Big Data – An Analysis and Overview

We could consider Big Data as the new hype of the moment. Many believe that it brings eternal success and increased revenues to their companies.

It may be true that by analyzing Big Data, many enterprise corporations will find new ways to sell, create new products and optimize their processes. What is most important is that these great achievements will not come for free.

Is your Big Data really “Big”?

The term “Big Data” has been improperly used in too many situations. Technology providers abuse this buzzword to jump on a bandwagon hoping that they can increase their profits. Some techie aficionados simply find it more attractive to work on worldwide record databases than on mediocre size data sets. The reality is that data can be really big for some, but it is not always the case. And the term “Big” is often improperly used to mix size, complexity and variations.

Just for a quick overview you can say that you are dealing with Big Data if:

  • Your datasets are so large that single storage devices cannot store and manage them
  • The analysis of your data requires power computation that goes beyond a single server, no matter how big it is
  • If not handled properly, data transfer and loading may take so long that the data acquired will pile up and it will be unmanageable
  • The type of data acquired is a very large set of structured data, a set of unstructured data, or a mix of both

If one or more of these bullets describes the data you acquire, load and analyze, then you are dealing with Big Data.

Aspects to consider when handling Big Data

One of the factors that determine the real cost of Big Data is the technology adopted in the various phases of the project. We can summarize these phases in three ways:

  • Data acquisition, transformation/aggregation and loading
  • Business analysis and data mining
  • Users querying and reporting

Just like analyzing traditional data warehouse projects, the first step is to start from the objectives that we want to achieve. We initially know that we have “some data” but we do not know exactly how to organize it, where to store it and how to analyze it. Based on this data we can obtain some information. Here are a few questions to contemplate.

  1. What kind of queries and reports do you need?
  2. How often will you need this information?
  3. What kind of pre-analysis is required to provide the information that can be queried and reported?
  4. How can we structure the data in order to execute this analysis?

The result is a matrix that will help the project managers define the following:

  • The user tools and applications that can be used to provide the data
  • The software needed to manage and analyze the data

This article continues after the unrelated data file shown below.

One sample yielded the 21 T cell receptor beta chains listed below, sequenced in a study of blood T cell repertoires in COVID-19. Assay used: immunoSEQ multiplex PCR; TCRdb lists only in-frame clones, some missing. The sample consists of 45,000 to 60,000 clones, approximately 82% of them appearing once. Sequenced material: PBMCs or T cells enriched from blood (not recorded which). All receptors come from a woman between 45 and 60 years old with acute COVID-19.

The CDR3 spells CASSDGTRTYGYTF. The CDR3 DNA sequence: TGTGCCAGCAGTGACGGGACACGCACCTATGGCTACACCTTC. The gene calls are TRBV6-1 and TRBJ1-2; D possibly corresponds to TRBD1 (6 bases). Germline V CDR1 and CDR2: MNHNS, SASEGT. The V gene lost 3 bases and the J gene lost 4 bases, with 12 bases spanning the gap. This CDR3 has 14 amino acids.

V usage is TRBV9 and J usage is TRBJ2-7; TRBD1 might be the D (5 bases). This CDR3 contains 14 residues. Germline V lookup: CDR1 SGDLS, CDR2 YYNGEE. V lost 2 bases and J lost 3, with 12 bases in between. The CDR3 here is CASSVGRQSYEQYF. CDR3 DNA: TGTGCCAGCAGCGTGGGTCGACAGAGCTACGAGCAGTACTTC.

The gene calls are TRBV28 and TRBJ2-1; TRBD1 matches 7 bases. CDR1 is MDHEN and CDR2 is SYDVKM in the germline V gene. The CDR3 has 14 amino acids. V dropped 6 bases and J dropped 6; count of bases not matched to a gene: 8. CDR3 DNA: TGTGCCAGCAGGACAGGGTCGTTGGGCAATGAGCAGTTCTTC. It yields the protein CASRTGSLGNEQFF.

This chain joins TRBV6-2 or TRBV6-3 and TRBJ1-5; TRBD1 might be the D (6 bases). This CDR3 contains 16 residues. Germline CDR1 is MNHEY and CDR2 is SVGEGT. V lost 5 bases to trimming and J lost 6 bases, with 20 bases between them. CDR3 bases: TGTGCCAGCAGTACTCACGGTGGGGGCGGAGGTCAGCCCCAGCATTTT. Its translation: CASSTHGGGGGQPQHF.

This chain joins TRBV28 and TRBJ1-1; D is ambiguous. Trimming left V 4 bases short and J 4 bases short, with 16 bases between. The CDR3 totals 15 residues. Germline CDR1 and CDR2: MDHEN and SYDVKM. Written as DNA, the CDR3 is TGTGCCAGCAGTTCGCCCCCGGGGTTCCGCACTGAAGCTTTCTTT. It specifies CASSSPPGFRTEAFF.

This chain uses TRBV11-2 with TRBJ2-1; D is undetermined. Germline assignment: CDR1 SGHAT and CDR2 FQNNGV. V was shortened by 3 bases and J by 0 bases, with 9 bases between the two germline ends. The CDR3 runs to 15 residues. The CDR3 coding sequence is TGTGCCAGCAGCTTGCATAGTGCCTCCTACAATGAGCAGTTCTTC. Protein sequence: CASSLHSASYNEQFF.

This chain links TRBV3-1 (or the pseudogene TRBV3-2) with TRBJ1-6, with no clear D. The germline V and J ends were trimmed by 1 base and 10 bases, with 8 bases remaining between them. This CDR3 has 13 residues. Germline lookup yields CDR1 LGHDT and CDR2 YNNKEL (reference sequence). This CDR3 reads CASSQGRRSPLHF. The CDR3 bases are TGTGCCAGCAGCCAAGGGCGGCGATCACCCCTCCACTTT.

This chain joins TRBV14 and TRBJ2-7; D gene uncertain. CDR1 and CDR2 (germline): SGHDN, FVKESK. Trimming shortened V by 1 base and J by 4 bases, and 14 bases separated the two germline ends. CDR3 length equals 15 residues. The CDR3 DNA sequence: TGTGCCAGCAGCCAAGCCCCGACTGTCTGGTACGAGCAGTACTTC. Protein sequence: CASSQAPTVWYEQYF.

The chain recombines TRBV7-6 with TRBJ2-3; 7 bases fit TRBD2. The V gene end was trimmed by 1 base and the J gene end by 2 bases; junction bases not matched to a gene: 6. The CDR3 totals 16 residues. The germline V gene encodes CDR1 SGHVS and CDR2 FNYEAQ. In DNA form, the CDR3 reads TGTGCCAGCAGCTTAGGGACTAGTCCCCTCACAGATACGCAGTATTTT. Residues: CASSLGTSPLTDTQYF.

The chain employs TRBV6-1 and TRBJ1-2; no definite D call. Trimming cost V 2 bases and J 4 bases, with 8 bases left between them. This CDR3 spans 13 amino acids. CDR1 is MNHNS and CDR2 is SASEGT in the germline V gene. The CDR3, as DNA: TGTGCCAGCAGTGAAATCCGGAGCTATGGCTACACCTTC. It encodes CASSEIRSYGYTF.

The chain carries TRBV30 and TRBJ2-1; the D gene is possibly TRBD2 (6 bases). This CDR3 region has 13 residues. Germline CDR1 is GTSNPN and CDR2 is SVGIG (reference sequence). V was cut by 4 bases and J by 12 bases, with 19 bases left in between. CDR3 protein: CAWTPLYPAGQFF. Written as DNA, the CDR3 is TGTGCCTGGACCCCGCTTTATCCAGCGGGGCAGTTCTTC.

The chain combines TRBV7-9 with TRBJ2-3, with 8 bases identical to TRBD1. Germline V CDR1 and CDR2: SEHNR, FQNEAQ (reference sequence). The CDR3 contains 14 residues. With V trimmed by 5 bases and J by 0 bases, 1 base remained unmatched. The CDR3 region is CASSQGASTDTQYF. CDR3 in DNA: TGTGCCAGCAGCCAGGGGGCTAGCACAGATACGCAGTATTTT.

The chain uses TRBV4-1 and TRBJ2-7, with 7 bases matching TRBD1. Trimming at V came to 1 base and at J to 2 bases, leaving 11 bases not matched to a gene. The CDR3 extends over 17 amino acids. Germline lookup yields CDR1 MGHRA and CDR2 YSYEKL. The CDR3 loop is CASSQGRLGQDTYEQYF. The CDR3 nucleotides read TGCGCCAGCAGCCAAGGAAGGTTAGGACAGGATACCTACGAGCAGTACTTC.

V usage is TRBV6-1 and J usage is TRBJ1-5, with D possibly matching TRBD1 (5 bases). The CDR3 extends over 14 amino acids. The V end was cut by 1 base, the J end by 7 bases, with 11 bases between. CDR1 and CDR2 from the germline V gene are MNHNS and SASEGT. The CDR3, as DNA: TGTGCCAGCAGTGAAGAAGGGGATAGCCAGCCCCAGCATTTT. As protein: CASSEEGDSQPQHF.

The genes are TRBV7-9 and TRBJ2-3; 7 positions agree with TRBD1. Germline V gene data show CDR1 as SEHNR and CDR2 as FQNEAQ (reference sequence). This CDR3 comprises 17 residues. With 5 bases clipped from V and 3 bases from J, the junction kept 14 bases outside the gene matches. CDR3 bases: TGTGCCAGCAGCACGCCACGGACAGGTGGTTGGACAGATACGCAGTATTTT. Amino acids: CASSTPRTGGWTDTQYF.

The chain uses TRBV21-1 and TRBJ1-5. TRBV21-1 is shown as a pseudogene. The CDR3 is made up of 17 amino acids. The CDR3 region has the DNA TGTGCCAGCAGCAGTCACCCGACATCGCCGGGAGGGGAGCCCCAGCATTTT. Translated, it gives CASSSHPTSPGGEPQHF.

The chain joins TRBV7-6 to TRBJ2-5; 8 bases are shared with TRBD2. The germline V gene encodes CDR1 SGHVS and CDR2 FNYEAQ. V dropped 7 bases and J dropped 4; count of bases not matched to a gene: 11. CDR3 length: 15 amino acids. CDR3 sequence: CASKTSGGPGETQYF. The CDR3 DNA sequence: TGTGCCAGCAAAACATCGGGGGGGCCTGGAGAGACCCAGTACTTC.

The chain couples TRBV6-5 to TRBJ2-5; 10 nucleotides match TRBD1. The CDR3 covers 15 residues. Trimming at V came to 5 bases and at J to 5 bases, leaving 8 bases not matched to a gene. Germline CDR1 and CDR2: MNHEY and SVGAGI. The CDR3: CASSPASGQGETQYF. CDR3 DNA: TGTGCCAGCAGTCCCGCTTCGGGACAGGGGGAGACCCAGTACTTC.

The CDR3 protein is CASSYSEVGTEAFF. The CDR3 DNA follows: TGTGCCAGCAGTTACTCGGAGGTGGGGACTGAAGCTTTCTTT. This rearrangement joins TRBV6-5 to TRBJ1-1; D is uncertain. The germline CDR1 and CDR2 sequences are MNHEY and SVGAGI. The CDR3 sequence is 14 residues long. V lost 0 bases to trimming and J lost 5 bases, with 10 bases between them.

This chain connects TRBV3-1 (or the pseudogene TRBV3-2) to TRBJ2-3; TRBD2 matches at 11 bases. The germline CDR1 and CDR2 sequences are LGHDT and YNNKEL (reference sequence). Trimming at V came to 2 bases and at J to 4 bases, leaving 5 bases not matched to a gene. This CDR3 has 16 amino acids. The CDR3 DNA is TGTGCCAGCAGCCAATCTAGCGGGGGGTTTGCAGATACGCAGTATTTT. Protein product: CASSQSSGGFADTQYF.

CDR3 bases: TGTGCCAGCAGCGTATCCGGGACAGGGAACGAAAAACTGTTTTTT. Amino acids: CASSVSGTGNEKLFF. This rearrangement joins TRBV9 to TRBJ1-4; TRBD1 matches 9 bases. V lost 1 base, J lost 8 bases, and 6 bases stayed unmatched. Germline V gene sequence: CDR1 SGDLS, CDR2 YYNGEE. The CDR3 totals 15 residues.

• The model used at various stages of the process
  • The infrastructure in terms of storage, computation and networking

Which technologies should we use?

There is an infinite number and combination of different technologies that can be used to give you the perception that the project is already landing somewhere in terms of requirements.

The user tools

Sometimes, ad hoc tools and applications are the best solution, especially when the objective is to provide information for very specific requirements. For example, the results may be integrated in e-commerce and online services or fundamental for customer and technical support services.

In other situations, where reports reflect more typical results in terms of charts, graphs, pivots or matrices of results, standard reporting and BI tools may be the right solution. In this area, a large number of purely commercial products are paired with some open source products that have commercial support. The clear trend is to provide these tools “as a service”, so that customers can benefit from a vast scalability for their analysis. The “as a service model” is extremely cost-effective to start a project. One think go consider, however, is if it is possible to change this approach if it becomes less convenient compared to others in the future. This may require the need to re-engineer all the operations.

The analysis software

Today, the majority of the software used to analyze different information is commercial or open source with commercial support. Software varies in terms of type of data and objectives. For structured data, data mining tools have been around for many years and have reached their maturity so they can be effectively used in Big Data. Map/Reduce operations can crunch a large number of structured data and find patterns or show behaviors that could have not been feasible only few years ago. Extensions to this software can successfully analyze unstructured data, in terms of collected text, documents, images, as well as audio and video streams. These extensions can find similarities in video and audio clips, or in photos. They can understand not only the text stored in a document but also the sentiment and the emotions expressed in collected comments and texts.

Modelling software

Data modelling is very much related to the kind of analysis to perform. In general, this software comes with the analysis, but some technologies can be alternatives and follow different approaches.


This is the area where commodity hardware and open source software is mostly used. There are many commercial solutions that promise improved performance and optimizations, but the common trend is to use less expensive and generally available boxes and products.

More than in any other areas, the adoption of cloud technologies in Big Data is the common trend. This is mainly due to the elasticity provided by these technologies so that computation can be turned on and off on demand, storage can be used, discarded or reused. An “as a service” approach is again very interesting since it will remove all the hassle to manage the computation and storage infrastructure thus leveraging communication and integration as the most important aspects to consider.

Which database should we use?